Advocacy and rights groups for students with disabilities have painted a dismal picture of the work done at universities to ensure that teaching and learning, infrastructure development, support services and extra-curricular activities do not exclude those with disabilities.
Luigia Nicholas, who manages the portfolio of special needs at Stellenbosch University’s student representative council, and is also the chairperson of the South African Union of Students (Saus) subcommittee on disability, shed some light on the problems faced by students with disabilities.
She said their plight included not being granted additional time to write; not being granted permission for oral exams; lack of access or delayed access to information, if it reaches them; financial challenges that limit those who want to study, while those already enrolled suffer when payment is delayed and caregivers are not paid.
The challenges are highlighted in a document titled “Welfare of Students with Disabilities”, which was compiled by the Saus after meeting students with disabilities from across the country’s 26 public institutions, and further talks with representatives in student council bodies.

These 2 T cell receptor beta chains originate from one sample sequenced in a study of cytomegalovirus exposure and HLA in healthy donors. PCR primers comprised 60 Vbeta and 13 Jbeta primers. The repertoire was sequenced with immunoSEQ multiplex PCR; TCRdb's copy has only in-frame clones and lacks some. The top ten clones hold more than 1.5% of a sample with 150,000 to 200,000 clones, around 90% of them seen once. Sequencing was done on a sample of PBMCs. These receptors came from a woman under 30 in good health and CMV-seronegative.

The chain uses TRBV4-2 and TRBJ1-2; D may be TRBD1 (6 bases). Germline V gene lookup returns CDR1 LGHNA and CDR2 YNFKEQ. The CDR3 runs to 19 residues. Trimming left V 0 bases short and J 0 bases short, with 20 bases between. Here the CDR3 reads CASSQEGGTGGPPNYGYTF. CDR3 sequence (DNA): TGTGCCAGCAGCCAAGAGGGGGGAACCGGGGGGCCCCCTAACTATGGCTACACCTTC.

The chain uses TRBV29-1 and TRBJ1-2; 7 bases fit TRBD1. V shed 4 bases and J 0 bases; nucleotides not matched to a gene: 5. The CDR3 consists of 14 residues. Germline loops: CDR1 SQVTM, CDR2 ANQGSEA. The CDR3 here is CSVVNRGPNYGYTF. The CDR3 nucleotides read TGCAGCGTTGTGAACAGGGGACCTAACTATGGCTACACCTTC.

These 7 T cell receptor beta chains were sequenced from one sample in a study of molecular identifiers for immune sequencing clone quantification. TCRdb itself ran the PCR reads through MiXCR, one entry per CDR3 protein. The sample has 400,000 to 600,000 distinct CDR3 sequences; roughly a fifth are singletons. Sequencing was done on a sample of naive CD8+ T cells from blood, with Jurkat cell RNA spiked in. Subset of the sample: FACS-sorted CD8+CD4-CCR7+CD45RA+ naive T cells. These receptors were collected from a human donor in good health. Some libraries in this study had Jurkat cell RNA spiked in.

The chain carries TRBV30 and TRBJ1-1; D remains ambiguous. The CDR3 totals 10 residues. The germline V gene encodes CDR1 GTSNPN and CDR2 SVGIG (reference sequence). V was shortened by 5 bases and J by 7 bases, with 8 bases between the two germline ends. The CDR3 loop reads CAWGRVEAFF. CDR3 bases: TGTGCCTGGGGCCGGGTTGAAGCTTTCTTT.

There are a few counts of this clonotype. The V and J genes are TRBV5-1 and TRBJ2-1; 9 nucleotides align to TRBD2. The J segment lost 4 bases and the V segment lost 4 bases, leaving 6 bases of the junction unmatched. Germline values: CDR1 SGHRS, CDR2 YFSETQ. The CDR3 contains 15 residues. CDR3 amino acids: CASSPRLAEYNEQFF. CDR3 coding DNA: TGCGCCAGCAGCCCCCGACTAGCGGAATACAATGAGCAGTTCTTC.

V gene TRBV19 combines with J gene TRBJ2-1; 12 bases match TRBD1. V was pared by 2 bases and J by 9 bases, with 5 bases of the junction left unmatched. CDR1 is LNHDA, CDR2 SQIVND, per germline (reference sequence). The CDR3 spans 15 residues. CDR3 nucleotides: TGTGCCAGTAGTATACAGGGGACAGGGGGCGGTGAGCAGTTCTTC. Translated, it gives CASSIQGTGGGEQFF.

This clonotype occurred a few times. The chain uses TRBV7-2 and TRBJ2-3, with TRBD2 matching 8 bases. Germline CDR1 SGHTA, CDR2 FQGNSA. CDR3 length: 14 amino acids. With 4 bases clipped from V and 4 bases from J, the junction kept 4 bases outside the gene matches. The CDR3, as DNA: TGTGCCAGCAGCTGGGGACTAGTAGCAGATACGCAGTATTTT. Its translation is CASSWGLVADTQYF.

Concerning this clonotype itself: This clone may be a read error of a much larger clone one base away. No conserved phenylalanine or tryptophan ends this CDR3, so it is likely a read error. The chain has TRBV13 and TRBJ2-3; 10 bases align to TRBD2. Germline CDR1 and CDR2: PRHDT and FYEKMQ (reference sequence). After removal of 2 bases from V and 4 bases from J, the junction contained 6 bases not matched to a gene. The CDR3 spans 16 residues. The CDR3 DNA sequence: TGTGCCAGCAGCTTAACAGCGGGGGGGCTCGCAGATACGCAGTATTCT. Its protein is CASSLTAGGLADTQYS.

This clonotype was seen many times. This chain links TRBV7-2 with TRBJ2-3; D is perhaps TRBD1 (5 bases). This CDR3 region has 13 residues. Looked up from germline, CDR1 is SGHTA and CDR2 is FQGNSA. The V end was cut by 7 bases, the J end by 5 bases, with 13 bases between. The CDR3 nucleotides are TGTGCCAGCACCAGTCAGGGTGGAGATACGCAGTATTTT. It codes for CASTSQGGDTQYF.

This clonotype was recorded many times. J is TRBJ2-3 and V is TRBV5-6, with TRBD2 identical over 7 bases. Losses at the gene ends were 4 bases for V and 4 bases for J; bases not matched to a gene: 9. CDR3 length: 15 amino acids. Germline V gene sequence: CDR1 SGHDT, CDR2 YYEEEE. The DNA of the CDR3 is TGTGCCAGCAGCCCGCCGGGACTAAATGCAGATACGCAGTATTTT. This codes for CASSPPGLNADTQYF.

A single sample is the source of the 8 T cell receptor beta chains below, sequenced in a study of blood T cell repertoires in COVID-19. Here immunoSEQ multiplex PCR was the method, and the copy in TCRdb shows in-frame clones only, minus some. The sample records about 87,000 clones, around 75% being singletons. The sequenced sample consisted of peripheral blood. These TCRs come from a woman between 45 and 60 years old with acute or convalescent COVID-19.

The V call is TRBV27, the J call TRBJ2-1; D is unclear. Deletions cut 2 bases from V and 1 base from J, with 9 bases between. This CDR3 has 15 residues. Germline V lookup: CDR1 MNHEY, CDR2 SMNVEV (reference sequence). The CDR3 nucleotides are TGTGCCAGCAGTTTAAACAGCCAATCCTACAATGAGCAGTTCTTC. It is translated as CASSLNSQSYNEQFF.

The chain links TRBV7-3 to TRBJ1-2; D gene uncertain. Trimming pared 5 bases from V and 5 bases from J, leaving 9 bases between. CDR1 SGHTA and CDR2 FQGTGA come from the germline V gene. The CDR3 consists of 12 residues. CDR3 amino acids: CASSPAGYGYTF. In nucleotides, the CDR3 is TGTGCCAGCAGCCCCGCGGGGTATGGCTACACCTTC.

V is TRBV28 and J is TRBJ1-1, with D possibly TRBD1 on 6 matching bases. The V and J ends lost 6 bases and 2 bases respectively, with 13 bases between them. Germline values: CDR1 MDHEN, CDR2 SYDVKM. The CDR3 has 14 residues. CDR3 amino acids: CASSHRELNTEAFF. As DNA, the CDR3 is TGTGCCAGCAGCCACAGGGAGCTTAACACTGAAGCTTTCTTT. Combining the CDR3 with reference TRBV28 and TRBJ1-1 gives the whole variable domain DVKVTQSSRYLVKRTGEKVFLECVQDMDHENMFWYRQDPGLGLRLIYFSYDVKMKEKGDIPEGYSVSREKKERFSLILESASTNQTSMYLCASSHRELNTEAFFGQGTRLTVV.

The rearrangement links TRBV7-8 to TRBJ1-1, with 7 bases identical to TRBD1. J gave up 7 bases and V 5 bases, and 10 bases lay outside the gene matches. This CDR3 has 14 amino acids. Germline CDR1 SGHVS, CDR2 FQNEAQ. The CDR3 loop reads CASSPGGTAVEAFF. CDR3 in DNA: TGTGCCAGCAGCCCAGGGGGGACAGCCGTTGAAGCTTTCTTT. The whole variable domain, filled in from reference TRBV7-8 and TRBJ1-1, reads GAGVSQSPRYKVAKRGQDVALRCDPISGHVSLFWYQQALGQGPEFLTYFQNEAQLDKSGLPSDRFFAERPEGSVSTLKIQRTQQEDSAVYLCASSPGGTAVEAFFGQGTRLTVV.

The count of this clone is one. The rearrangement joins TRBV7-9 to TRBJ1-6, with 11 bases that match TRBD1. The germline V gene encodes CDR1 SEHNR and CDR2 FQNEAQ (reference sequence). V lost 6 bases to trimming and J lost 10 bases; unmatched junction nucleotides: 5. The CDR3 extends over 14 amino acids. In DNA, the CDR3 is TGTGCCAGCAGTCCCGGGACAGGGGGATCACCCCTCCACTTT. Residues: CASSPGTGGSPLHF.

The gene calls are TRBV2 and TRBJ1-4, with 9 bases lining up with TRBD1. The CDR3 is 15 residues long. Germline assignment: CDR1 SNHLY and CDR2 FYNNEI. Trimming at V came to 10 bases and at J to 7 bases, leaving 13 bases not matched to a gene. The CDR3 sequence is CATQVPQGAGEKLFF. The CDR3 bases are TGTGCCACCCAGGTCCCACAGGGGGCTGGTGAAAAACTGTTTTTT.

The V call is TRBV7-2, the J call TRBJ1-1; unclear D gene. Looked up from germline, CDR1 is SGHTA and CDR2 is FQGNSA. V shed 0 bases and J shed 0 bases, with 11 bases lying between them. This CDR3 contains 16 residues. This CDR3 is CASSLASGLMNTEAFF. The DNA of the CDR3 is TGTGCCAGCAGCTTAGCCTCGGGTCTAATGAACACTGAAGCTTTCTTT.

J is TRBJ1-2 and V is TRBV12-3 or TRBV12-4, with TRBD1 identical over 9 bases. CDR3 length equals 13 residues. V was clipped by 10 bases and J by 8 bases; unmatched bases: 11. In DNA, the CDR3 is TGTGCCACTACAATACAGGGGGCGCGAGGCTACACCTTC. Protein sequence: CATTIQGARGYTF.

Students have also noted exclusion in the form of the mediums of teaching, learning and communication used, which do not cater for the hearing or
visually impaired; transportation that does not consider wheelchair users; social events that do not encourage the participation of students with disabilities; and sexual health information that does not take them into consideration.
Martie Miranda, the chairperson of the Higher and Further Education Institutions in South Africa (Hedsa), has attributed the slow progress in transforming universities to be inclusive centres for all to the fact the guidelines contained in the “Strategic Policy Framework on Disability for the Post-School Education and Training System” developed in 2018 by the Department of Higher Education and Training (DHET), has been relegated to disability units at universities.
She told the first meeting of the year of Universities South Africa’s Transformation Managers Forum (TMF) that Hedsa has observed that at many varsities the transformation policy does not have the support from the offices of vice-chancellors.
She bemoaned the fact the policy is not being taken seriously by decision-makers at universities, thereby relegating it to the responsibility of units for students with disabilities.
Nicholas said that funding is a major problem. “The DHET has developed a new strategic policy framework, which has more guidelines for universities to follow but the problem still remains the lack of funding for infrastructure to be improved at universities,” she said.
The TMF has committed to working with Hedsa as part of its priorities for 2022, which is a “review of universal access and disability support in higher education, placing people with disabilities at the centre”.